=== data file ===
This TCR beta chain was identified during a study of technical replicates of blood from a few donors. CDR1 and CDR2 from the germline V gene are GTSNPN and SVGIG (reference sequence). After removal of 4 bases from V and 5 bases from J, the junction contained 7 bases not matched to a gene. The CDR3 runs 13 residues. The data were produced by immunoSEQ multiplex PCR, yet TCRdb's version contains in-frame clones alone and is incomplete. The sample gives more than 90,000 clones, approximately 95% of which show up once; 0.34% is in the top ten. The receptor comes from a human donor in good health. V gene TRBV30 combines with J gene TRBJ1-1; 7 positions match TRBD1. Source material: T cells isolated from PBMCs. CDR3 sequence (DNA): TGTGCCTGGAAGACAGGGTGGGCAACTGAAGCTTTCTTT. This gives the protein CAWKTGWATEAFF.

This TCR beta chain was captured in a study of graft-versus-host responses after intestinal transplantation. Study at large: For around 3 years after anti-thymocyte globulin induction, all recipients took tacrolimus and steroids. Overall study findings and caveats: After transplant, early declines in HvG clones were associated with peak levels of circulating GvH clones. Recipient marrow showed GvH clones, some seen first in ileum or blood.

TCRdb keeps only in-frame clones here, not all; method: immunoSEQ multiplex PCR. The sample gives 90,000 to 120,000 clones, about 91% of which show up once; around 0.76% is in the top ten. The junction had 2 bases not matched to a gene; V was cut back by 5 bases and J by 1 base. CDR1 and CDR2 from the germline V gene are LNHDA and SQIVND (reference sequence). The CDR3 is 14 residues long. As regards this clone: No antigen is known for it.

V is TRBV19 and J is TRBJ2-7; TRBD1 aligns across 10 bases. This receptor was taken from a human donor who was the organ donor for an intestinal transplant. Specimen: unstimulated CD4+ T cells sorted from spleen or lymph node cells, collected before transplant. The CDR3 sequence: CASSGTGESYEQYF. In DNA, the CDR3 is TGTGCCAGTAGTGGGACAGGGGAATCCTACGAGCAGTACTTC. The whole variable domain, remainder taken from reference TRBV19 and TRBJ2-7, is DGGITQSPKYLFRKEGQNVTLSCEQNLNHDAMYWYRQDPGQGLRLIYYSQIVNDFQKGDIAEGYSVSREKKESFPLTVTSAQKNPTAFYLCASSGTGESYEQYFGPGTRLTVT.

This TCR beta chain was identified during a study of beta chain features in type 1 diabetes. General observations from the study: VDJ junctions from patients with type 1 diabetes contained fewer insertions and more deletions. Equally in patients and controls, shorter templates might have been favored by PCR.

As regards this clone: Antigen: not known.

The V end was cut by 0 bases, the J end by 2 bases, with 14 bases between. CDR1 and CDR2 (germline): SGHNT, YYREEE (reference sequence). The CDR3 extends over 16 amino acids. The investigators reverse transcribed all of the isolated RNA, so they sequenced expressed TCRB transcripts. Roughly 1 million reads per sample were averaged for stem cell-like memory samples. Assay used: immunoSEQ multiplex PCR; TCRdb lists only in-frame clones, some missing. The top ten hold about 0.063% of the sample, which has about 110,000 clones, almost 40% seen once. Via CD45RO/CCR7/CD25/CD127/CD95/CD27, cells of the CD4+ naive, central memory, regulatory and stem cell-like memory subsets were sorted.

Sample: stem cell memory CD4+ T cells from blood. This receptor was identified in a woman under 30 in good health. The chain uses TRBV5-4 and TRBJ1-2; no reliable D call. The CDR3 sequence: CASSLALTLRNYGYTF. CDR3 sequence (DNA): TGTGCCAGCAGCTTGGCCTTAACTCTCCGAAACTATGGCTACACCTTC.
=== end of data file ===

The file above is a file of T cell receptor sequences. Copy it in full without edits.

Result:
This TCR beta chain was identified during a study of technical replicates of blood from a few donors. CDR1 and CDR2 from the germline V gene are GTSNPN and SVGIG (reference sequence). After removal of 4 bases from V and 5 bases from J, the junction contained 7 bases not matched to a gene. The CDR3 runs 13 residues. The data were produced by immunoSEQ multiplex PCR, yet TCRdb's version contains in-frame clones alone and is incomplete. The sample gives more than 90,000 clones, approximately 95% of which show up once; 0.34% is in the top ten. The receptor comes from a human donor in good health. V gene TRBV30 combines with J gene TRBJ1-1; 7 positions match TRBD1. Source material: T cells isolated from PBMCs. CDR3 sequence (DNA): TGTGCCTGGAAGACAGGGTGGGCAACTGAAGCTTTCTTT. This gives the protein CAWKTGWATEAFF.

This TCR beta chain was captured in a study of graft-versus-host responses after intestinal transplantation. Study at large: For around 3 years after anti-thymocyte globulin induction, all recipients took tacrolimus and steroids. Overall study findings and caveats: After transplant, early declines in HvG clones were associated with peak levels of circulating GvH clones. Recipient marrow showed GvH clones, some seen first in ileum or blood.

TCRdb keeps only in-frame clones here, not all; method: immunoSEQ multiplex PCR. The sample gives 90,000 to 120,000 clones, about 91% of which show up once; around 0.76% is in the top ten. The junction had 2 bases not matched to a gene; V was cut back by 5 bases and J by 1 base. CDR1 and CDR2 from the germline V gene are LNHDA and SQIVND (reference sequence). The CDR3 is 14 residues long. As regards this clone: No antigen is known for it.

V is TRBV19 and J is TRBJ2-7; TRBD1 aligns across 10 bases. This receptor was taken from a human donor who was the organ donor for an intestinal transplant. Specimen: unstimulated CD4+ T cells sorted from spleen or lymph node cells, collected before transplant. The CDR3 sequence: CASSGTGESYEQYF. In DNA, the CDR3 is TGTGCCAGTAGTGGGACAGGGGAATCCTACGAGCAGTACTTC. The whole variable domain, remainder taken from reference TRBV19 and TRBJ2-7, is DGGITQSPKYLFRKEGQNVTLSCEQNLNHDAMYWYRQDPGQGLRLIYYSQIVNDFQKGDIAEGYSVSREKKESFPLTVTSAQKNPTAFYLCASSGTGESYEQYFGPGTRLTVT.

This TCR beta chain was identified during a study of beta chain features in type 1 diabetes. General observations from the study: VDJ junctions from patients with type 1 diabetes contained fewer insertions and more deletions. Equally in patients and controls, shorter templates might have been favored by PCR.

As regards this clone: Antigen: not known.

The V end was cut by 0 bases, the J end by 2 bases, with 14 bases between. CDR1 and CDR2 (germline): SGHNT, YYREEE (reference sequence). The CDR3 extends over 16 amino acids. The investigators reverse transcribed all of the isolated RNA, so they sequenced expressed TCRB transcripts. Roughly 1 million reads per sample were averaged for stem cell-like memory samples. Assay used: immunoSEQ multiplex PCR; TCRdb lists only in-frame clones, some missing. The top ten hold about 0.063% of the sample, which has about 110,000 clones, almost 40% seen once. Via CD45RO/CCR7/CD25/CD127/CD95/CD27, cells of the CD4+ naive, central memory, regulatory and stem cell-like memory subsets were sorted.

Sample: stem cell memory CD4+ T cells from blood. This receptor was identified in a woman under 30 in good health. The chain uses TRBV5-4 and TRBJ1-2; no reliable D call. The CDR3 sequence: CASSLALTLRNYGYTF. CDR3 sequence (DNA): TGTGCCAGCAGCTTGGCCTTAACTCTCCGAAACTATGGCTACACCTTC.